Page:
Relationship Ruckus: Our Review of ‘Good on Paper’ on Netflix

Posted in Movies, Netflix, What's Streaming? by - June 22, 2021
Relationship Ruckus: Our Review of ‘Good on Paper’ on Netflix

Iliza Shlesinger went from winning Last Comic Standing to her own web show to hosting a dating show. Occasionally she plays supporting characters in Mark Wahlberg movies. And now, she’s starring in her own Netflix movie where she plays Andrea Singer, a comic. She and her best friend Margot (Margaret Cho) befriend Dennis Kelly (Ryan Hansen), the kind of guy who makes corny toasts. But Andrea and Margot and drunk enough not to call out his corniness. Maybe his natural charisma makes them oversee how corny he really is.

Good on Paper is about Andrea’s friendship with Dennis which, ladies and gentlemen and nb’s, don’t fuck guys named Dennis. Dennis looks like a serial killer and he’s passing himself off as a hedge fund manager and he’s always around when Andrea needs him, which is a red flag. He eventually convinces her to be his girlfriend. He does this even though he’s never invited her to his house because he’s temporarily living in an apartment, which she’s never seen. Margot spots this second red flag, enough to convince her to investigate him. They even get their frenemy Serrena Halstead (Rebecca Rittenhouse) to tag along during one of their stakeouts.

GOOD ON PAPER (2021)
Iliza Schlesinger as Andrea Singer, Rebecca Rittenhouse as Serrena Halstead and Margaret Cho as Margot.
Cr: NETFLIX

The movie occasionally tries to take its viewers far from this A-plot and punctuates it with Andrea’s own stand-up routine. Here she makes jokes about Dennis through each stage of their relationship. She’s wearing the same top during these scenes. There’s at least a few excuses as to why she’s wearing the same top. But the most cynical of us are just going to call this movie out for shooting these scenes during the same day. It can’t be that hard for a successful comic to get another top. That’s just one of the sloppy things within Kimmy Gatewood’s direction.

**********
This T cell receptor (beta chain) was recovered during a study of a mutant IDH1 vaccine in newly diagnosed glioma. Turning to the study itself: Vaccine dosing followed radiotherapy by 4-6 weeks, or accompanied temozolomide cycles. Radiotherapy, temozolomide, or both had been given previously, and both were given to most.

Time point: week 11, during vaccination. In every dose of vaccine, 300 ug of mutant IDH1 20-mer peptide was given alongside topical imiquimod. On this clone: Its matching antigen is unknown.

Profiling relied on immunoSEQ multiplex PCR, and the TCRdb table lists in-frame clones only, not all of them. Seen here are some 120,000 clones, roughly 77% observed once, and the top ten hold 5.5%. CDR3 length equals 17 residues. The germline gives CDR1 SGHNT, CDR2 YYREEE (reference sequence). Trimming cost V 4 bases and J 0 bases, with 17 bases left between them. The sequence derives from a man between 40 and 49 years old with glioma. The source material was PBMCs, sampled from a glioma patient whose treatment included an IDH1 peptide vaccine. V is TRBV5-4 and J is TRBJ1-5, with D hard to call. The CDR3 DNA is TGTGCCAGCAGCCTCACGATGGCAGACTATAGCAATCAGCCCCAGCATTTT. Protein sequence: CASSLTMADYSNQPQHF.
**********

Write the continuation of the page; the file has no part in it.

Those stand-up scenes are basically a Greek chorus on top of another Greek chorus. That second chorus is Andrea’s narration, and just like the one here, most narrations aren’t good. In fairness, Gatewood and Shlesinger, who also wrote the movie based on a real life ex, do things right here. They do their best to make this feel like a parody of those ‘boyfriend is a killer’ melodramas. And it’s not always depicting Dennis or the stand-up scenes. Its third point of focus, thank God is on Andrea’s friendship with Margot. Unfortunately, Shlesinger has to return to her A-plot.

It takes a turn that can make viewers suspect that she needed to write a few more scenes so that this movie can clock in more than 90 minutes. Brevity is wit, a comic like her should know this. This plot twist, by the way, takes Andrea and Margot to kidnap Dennis and for him to turn around and press charges on Andrea only. The court scenes exist only for Andrea to call out Dennis’ lies and in that spirit I would like to tell the truth. I have perpetual impostor syndrome as a film critic, this movie is terrible, although I do want to see Shlesinger try again.

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While Paolo Kagaoan is not taking long walks in shrubbed areas, he occasionally watch movies and write about them. His credentials are as follows: he has a double major in English and Art History. This means that, for example, he will gush at the art direction in the Amityville house and will want to live there, which is a terrible idea because that house has ghosts. Follow him @paolokagaoan on Instagram but not while you're working.
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